Property Law Implementation is considered substantially completed in any municipality in which:
1. All pending claims made for property under the property laws, including requests for enforcement of CRPC decisions, have been resolved, in the sense that a decision has been issued and all subsequent steps required by law have been taken.
2. All repossession information received from other municipalities has been acted on in accordance with the property laws and the Instruction on Exchange of Information Related to the Sealing and Repossession of Property.
3. All ad acta cases regarding claimed property in that municipality, including those for uncontested properties, have been reported to other municipalities and to PLIP Focal Points in accordance with the Instruction on Exchange of Information Related to the Sealing and Repossession of Property.
4. All reconstruction beneficiary information received from the Housing Verification and Monitoring Unit (HVM) has been acted on in accordance with the property laws and the PLIP Legal Guidelines.
5. A report has been made of (1) the number of unclaimed real properties and apartments in the municipality; (2) the number, location, current status and capacity of alternative accommodation resources (3) the number of temporary users who remain entitled to alternative accommodation and the specific resources used to provide it to them, and (4) the number and procedural posture of appeals against administrative determinations under the property laws pending before any competent administrative or judicial body, as well as lawsuits filed in accordance with legal provisions regulating preliminary issues.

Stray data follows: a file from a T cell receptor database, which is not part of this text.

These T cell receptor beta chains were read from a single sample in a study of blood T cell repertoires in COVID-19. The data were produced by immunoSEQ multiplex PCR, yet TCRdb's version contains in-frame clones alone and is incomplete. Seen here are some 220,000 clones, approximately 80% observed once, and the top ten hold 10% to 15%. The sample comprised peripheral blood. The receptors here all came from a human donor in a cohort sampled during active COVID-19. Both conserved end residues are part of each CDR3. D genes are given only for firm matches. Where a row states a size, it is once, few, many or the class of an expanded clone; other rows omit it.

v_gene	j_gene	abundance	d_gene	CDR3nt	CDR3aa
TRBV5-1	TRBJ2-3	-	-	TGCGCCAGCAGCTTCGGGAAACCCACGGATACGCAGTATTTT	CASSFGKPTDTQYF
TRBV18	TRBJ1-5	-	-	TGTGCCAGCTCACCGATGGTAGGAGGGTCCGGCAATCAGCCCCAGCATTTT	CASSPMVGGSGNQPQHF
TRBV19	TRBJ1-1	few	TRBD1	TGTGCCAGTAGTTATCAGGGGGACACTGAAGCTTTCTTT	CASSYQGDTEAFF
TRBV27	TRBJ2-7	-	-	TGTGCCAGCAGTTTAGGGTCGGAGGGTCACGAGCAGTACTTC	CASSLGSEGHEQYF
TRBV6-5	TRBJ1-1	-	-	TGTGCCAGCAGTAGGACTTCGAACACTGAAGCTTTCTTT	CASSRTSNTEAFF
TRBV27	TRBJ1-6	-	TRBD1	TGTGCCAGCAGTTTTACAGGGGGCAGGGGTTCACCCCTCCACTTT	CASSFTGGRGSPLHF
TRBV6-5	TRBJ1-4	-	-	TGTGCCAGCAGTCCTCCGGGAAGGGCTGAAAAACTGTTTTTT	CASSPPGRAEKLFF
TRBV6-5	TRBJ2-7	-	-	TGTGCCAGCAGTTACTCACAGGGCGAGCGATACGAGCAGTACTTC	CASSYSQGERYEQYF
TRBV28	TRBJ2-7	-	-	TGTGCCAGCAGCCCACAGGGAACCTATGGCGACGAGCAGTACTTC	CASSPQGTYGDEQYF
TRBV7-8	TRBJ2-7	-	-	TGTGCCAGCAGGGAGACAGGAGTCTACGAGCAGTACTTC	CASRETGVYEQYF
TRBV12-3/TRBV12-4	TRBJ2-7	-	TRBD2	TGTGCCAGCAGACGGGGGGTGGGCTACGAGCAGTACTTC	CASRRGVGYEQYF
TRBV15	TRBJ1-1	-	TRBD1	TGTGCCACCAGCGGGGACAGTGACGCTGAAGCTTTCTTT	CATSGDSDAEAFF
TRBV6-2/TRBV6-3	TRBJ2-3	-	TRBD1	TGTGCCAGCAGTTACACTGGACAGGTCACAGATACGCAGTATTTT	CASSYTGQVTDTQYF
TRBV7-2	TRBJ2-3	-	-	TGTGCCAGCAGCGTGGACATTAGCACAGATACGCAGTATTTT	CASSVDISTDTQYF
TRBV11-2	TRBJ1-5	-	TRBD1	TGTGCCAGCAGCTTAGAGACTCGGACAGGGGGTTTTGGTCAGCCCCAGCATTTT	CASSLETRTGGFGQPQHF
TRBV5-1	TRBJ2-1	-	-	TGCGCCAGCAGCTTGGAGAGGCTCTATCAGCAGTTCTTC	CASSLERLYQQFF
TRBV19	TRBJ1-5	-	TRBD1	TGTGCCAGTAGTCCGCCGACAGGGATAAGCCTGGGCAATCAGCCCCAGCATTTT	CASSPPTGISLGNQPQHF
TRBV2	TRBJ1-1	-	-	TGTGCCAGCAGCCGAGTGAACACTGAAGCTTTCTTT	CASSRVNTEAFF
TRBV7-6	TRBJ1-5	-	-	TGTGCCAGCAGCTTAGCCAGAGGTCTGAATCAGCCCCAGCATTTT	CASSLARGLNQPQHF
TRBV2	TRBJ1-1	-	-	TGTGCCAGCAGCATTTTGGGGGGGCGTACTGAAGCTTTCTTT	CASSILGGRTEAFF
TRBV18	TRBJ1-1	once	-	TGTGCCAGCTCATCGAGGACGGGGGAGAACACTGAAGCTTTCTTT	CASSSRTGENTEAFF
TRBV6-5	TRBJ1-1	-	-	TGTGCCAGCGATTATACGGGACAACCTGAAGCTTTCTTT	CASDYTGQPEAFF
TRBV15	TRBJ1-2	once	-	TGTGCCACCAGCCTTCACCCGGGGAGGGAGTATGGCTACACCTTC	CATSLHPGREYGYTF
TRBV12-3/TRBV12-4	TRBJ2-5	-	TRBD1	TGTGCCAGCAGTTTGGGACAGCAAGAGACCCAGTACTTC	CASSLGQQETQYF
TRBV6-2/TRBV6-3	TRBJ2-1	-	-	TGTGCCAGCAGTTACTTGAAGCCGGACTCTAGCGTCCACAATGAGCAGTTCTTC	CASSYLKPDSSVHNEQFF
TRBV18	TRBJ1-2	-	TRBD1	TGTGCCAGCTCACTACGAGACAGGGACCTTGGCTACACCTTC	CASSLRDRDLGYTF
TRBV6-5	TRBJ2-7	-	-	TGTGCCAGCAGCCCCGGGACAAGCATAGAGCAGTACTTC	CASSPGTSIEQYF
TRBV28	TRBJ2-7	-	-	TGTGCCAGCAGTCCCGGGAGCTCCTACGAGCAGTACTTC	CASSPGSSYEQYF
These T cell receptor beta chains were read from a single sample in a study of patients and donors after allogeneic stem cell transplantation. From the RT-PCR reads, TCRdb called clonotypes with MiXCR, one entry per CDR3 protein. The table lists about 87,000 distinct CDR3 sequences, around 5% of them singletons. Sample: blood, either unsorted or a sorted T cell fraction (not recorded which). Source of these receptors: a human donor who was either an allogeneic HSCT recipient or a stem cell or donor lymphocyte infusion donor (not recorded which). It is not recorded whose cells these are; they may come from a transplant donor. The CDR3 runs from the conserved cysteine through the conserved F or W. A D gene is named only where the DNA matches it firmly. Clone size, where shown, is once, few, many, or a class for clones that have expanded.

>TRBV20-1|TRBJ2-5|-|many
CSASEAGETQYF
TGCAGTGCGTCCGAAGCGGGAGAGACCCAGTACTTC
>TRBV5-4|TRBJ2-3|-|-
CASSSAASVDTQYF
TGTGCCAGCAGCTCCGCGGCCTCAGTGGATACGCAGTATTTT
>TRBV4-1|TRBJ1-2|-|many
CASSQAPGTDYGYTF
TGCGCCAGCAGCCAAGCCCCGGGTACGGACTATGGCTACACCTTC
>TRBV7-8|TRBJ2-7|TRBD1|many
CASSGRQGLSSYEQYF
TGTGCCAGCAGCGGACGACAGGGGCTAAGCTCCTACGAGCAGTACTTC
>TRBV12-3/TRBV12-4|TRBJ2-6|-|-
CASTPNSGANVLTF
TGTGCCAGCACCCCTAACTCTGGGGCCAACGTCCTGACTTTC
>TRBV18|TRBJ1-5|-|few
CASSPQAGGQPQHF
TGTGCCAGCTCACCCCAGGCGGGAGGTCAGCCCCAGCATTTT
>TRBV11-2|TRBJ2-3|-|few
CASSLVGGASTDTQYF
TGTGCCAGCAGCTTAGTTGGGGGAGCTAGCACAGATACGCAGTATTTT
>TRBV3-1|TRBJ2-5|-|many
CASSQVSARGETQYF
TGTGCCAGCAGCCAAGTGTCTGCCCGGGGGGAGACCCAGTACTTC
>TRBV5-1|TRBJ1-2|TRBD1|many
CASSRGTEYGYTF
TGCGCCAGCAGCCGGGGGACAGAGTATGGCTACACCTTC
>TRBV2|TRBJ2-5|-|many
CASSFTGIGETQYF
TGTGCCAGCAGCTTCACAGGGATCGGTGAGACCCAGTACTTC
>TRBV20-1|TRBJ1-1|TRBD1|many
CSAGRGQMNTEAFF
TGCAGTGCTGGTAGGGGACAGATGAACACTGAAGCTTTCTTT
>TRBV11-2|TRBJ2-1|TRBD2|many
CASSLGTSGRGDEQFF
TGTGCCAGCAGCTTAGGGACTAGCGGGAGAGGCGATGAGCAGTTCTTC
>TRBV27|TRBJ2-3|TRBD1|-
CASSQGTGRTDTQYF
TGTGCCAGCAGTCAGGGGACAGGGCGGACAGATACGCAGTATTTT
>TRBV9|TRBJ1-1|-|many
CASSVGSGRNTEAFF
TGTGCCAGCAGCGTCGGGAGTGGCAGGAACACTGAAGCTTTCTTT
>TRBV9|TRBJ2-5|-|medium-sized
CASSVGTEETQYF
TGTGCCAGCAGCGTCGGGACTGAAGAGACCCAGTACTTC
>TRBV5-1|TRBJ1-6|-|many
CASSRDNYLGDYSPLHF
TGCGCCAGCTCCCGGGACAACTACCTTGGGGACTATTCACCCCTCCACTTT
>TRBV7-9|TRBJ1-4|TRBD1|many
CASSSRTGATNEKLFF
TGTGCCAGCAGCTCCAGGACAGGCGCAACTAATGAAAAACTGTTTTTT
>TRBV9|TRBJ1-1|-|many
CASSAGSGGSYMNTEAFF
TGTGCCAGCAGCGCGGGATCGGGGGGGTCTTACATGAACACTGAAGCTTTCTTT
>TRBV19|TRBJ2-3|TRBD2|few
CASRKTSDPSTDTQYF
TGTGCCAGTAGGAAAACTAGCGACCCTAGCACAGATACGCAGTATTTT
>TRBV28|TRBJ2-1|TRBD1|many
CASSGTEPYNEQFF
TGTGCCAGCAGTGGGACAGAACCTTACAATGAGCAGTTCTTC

6. Sufficient administrative capacity has been specifically dedicated, on an ongoing basis and in accordance with law, to fully process (1) any future municipal claims made for private property; (2) any future requests for enforcement of CRPC decisions on private or socially-owned property; (3) any claims originally made to CRPC that may be received from CRPC in accordance with legal provisions regulating the transfer of CRPC’s capacities to domestic bodies; (4) any final orders received from competent administrative or judicial appeals bodies; preparations for such processing should be based on a realistic assessment of the numbers of cases described under points (1) to (4), above, that are likely to arise in that municipality.
7. Sufficient administrative capacity has been specifically dedicated, on an ongoing basis and in accordance with law, to conduct regular, systematic checks of the continuing legal entitlement of alternative accommodation beneficiaries. Decisions are to be issued, in accordance with the property laws, related regulations, and any contractual arrangements between the competent authority and interested parties, terminating the right to alternative accommodation (AA) of any AA beneficiary who:
(1) vacated abandoned property without moving into AA offered to them;
(2) explicitly refused AA offered to them;
(3) vacated an allocated AA unit voluntarily;
(4) did not seek further installments of lump sum or rental AA provided to them;
(5) lost their right to AA during a revision process;
(6) lost their right to AA based on information received from HVM or other municipalities;
(7) were placed on a waiting list for AA and did not turn up when notified it was available; or
(8) is found in any other way to fail to meet the criteria for AA in accordance with law.
The provisions of the laws on administrative procedure regarding providing adequate notice to the subject of such a decision should be respected wherever necessary.
8. All case-files and documentation regarding property claimants should be archived in a manner compatible with applicable data protection standards.